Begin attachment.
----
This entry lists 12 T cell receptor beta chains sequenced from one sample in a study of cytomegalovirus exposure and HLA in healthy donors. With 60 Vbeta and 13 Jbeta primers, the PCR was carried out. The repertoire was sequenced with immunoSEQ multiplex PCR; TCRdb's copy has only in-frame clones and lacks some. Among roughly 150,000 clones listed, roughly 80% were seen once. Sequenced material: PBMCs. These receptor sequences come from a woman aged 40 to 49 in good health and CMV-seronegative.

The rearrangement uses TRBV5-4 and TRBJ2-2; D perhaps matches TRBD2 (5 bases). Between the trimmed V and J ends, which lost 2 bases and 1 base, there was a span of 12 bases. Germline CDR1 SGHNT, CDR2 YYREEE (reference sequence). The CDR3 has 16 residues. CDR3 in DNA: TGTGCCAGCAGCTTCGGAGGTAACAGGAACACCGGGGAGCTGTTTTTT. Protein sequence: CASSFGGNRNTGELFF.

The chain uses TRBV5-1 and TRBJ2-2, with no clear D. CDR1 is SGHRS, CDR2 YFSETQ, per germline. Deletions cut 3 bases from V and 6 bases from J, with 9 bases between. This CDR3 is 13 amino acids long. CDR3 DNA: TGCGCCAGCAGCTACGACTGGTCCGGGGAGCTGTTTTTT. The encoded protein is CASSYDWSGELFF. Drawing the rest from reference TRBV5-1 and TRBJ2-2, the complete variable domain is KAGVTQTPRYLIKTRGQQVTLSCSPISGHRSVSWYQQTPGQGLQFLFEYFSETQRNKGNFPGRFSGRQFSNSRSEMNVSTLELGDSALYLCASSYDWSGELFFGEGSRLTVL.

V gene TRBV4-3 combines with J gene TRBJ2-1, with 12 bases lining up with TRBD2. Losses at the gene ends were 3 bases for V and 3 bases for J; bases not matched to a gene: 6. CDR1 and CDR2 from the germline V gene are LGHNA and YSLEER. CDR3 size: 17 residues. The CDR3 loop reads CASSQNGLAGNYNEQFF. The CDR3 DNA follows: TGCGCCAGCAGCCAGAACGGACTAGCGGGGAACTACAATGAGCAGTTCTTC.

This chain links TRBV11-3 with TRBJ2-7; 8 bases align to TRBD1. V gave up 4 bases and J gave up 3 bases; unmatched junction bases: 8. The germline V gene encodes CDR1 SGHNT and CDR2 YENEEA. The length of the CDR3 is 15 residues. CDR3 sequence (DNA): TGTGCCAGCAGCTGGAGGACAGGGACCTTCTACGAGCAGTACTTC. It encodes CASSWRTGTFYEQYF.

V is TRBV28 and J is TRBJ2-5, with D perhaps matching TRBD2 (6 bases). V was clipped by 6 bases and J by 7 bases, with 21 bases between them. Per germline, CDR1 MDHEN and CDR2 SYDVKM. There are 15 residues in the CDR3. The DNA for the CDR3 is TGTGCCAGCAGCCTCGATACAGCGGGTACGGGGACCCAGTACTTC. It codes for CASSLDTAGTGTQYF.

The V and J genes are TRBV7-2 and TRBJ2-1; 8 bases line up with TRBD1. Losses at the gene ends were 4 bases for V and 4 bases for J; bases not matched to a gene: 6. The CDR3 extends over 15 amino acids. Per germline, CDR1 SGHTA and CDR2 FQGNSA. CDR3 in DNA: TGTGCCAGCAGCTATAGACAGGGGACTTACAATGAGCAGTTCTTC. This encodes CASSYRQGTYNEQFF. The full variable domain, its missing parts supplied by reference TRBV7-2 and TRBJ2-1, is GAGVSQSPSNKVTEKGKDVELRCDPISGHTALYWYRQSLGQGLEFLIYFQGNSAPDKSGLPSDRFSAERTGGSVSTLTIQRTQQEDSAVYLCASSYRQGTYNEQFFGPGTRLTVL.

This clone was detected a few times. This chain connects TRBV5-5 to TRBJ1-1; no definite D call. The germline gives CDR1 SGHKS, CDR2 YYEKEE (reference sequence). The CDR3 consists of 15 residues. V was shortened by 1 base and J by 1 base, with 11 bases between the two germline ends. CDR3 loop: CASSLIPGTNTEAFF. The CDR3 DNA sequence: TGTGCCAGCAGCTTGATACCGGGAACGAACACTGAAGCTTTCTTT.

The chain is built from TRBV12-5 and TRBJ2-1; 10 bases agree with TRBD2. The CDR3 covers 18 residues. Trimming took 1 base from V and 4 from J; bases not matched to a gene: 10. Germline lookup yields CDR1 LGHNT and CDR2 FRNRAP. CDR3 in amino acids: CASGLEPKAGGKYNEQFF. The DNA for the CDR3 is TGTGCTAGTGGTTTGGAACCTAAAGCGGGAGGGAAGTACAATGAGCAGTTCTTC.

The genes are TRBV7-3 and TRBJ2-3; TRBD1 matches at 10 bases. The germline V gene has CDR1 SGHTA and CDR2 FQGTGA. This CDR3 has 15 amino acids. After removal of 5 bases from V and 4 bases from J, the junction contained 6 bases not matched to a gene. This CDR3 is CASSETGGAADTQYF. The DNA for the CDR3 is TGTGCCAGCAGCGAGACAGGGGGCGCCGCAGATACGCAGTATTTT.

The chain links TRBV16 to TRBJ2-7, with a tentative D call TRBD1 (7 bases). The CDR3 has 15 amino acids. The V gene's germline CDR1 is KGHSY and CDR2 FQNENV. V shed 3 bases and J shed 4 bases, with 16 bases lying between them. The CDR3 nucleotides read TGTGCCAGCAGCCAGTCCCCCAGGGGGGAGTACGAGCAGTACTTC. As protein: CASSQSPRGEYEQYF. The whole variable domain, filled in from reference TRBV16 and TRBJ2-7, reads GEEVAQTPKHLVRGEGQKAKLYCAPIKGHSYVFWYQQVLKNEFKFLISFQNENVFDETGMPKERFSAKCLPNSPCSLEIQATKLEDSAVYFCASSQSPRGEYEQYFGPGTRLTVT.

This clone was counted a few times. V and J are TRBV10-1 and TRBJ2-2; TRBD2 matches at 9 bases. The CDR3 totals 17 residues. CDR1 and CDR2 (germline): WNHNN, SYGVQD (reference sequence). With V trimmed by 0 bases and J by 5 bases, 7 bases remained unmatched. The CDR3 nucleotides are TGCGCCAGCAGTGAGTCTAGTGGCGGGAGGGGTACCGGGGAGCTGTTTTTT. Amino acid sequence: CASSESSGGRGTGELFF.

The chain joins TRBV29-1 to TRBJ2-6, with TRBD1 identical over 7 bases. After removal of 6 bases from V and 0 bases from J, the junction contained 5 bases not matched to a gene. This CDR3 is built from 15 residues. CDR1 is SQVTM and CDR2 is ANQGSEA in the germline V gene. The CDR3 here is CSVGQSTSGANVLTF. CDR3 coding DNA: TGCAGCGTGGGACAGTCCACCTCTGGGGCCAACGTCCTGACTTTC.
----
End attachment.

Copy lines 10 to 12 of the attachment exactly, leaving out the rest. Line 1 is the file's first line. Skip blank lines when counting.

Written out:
The genes are TRBV7-3 and TRBJ2-3; TRBD1 matches at 10 bases. The germline V gene has CDR1 SGHTA and CDR2 FQGTGA. This CDR3 has 15 amino acids. After removal of 5 bases from V and 4 bases from J, the junction contained 6 bases not matched to a gene. This CDR3 is CASSETGGAADTQYF. The DNA for the CDR3 is TGTGCCAGCAGCGAGACAGGGGGCGCCGCAGATACGCAGTATTTT.

The chain links TRBV16 to TRBJ2-7, with a tentative D call TRBD1 (7 bases). The CDR3 has 15 amino acids. The V gene's germline CDR1 is KGHSY and CDR2 FQNENV. V shed 3 bases and J shed 4 bases, with 16 bases lying between them. The CDR3 nucleotides read TGTGCCAGCAGCCAGTCCCCCAGGGGGGAGTACGAGCAGTACTTC. As protein: CASSQSPRGEYEQYF. The whole variable domain, filled in from reference TRBV16 and TRBJ2-7, reads GEEVAQTPKHLVRGEGQKAKLYCAPIKGHSYVFWYQQVLKNEFKFLISFQNENVFDETGMPKERFSAKCLPNSPCSLEIQATKLEDSAVYFCASSQSPRGEYEQYFGPGTRLTVT.

This clone was counted a few times. V and J are TRBV10-1 and TRBJ2-2; TRBD2 matches at 9 bases. The CDR3 totals 17 residues. CDR1 and CDR2 (germline): WNHNN, SYGVQD (reference sequence). With V trimmed by 0 bases and J by 5 bases, 7 bases remained unmatched. The CDR3 nucleotides are TGCGCCAGCAGTGAGTCTAGTGGCGGGAGGGGTACCGGGGAGCTGTTTTTT. Amino acid sequence: CASSESSGGRGTGELFF.